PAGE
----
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Victoria Fornieles

MA work

Tussle and Hand Held Study

‘Tussle’ is comprised of found imagery of female boxers in action and the empty spaces this happen in in anticipation of the fight. In the darkroom Fornieles mimics the poses of the women depicted , reclaiming the gaze, reclaiming the body. Replication of the boxers stances and actions, holding, pushing, fighting with the paper and the projected figures, spilling in a heap on the floor.The body combines with the photographic process demanding an altered perception of the figure in action.

The ‘Hand Held Study’ series, are works made using photographs of Grecian statues of mythical goddess’ that are exhibited in the Metropolitan Museum of Art and the Brooklyn Museum in New York. These works are a monument of the body. Paper merges with skin, figures blend across centuries, realities and mediums. This creates a visual embodiment that bridges technologies, the body, and expression of self that spans centuries and continents folding the past into a future potential. As these prints are created the paper is held in the hand, to the face in a cherishing act.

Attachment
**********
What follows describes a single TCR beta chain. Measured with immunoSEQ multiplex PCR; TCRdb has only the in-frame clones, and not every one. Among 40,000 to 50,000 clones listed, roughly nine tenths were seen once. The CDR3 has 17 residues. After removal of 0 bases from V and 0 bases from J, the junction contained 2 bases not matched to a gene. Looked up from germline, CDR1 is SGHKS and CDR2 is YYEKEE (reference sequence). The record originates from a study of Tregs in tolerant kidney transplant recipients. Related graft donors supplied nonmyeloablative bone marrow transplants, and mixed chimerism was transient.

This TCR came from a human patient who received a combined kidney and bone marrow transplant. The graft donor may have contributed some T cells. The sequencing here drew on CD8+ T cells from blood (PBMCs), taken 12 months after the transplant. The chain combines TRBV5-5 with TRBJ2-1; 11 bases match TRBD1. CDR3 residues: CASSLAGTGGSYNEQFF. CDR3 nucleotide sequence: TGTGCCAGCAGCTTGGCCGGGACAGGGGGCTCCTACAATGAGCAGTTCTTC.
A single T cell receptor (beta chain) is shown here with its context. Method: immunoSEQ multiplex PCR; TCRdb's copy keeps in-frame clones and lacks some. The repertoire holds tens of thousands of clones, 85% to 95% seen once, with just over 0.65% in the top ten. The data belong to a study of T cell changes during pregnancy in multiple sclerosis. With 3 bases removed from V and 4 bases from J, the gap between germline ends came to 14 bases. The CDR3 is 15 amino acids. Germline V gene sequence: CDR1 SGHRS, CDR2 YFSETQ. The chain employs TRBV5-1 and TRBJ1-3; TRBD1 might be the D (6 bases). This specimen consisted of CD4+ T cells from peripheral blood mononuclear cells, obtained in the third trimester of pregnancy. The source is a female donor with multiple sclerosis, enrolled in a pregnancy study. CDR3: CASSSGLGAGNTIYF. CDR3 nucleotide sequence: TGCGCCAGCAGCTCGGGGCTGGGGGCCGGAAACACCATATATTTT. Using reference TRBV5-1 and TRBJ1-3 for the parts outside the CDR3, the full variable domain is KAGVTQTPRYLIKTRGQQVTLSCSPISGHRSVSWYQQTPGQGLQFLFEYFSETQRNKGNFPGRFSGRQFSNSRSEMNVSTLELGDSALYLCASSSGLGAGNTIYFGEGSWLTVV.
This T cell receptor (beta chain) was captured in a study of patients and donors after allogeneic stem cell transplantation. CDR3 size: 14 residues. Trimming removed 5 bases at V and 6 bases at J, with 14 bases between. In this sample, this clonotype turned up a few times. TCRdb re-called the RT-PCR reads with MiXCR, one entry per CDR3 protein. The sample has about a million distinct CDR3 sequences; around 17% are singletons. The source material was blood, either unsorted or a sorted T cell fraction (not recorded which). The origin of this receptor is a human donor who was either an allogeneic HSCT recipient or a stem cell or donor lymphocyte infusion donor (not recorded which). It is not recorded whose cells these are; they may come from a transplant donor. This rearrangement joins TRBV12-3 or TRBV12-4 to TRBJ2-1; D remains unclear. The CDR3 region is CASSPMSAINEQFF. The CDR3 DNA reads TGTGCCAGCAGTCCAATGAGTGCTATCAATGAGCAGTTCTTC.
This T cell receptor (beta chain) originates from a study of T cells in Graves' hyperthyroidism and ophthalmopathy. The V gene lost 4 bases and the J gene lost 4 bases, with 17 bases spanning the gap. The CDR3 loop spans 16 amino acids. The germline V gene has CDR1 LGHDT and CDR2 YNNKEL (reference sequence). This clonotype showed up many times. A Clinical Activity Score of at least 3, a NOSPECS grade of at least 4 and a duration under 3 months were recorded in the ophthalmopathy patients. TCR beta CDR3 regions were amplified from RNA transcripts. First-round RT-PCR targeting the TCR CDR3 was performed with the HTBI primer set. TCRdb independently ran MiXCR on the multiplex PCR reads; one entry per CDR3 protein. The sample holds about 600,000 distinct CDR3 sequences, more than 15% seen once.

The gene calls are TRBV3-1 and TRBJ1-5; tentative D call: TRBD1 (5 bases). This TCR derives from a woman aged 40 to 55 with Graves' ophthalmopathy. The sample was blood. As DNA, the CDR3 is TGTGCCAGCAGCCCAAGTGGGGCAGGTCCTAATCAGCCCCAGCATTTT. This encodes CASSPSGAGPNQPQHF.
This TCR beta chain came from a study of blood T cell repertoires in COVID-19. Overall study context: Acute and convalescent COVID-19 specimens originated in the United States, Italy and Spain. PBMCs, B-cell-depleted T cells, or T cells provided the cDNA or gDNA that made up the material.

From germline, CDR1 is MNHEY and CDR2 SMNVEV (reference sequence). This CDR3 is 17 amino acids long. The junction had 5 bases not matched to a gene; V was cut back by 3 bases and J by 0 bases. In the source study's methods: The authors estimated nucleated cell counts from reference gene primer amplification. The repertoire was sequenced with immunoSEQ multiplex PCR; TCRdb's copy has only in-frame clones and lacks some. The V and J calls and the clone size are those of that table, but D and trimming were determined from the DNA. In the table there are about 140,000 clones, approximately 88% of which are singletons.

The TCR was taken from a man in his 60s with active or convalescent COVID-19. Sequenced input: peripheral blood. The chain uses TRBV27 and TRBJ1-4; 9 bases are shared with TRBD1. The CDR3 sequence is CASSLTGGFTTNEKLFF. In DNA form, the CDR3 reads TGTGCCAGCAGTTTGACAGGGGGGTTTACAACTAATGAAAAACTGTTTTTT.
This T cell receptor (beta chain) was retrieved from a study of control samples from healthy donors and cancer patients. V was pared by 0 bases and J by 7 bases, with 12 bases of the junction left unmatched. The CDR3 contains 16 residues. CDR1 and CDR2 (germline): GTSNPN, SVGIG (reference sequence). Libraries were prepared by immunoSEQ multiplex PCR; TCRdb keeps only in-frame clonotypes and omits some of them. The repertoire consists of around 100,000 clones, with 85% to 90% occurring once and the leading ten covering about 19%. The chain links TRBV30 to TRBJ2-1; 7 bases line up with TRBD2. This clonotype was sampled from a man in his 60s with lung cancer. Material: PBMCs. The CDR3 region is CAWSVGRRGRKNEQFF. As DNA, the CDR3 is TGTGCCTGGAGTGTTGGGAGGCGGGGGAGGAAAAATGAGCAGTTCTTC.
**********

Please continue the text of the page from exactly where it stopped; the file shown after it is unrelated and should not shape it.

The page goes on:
• MA Degree


    School of Humanities


    MA Photography, 2017

  • Victoria Fornieles’ interest lies in the deep rooted relationship between human experience and cultural landscapes. Fornieles investigate how representations of the female body within landscape can affect the way in which we culturally understand gender, identity and geography. She uses her body as a tool, a camera and a mark making device. There is an interest in the apparent indexicality of truth, memory and space perception which delimit restrictions within the photographic medium, whilst highlighting cultural perceptions of space and beauty in art and life.

    By combining camera based and camera-less techniques in the darkroom Fornieles work sets out to subtly subvert the indexical characteristics of photography. She explore the relationship between projected boundaries, limits of perception, photography, performance and the body. There is a playful, physical, performative reflection of the subject matter in the darkroom process. The photographic paper gets held to her body in various poses leaving echos of physical traces, bodily excretions, hair and fingerprints merging subject matter, action and photographic form.

  • Degrees

  • BA, University College for the Creative Arts, 2009; School of the Damned, 2016
  • Awards

  • School of Visual Arts Residency, 2016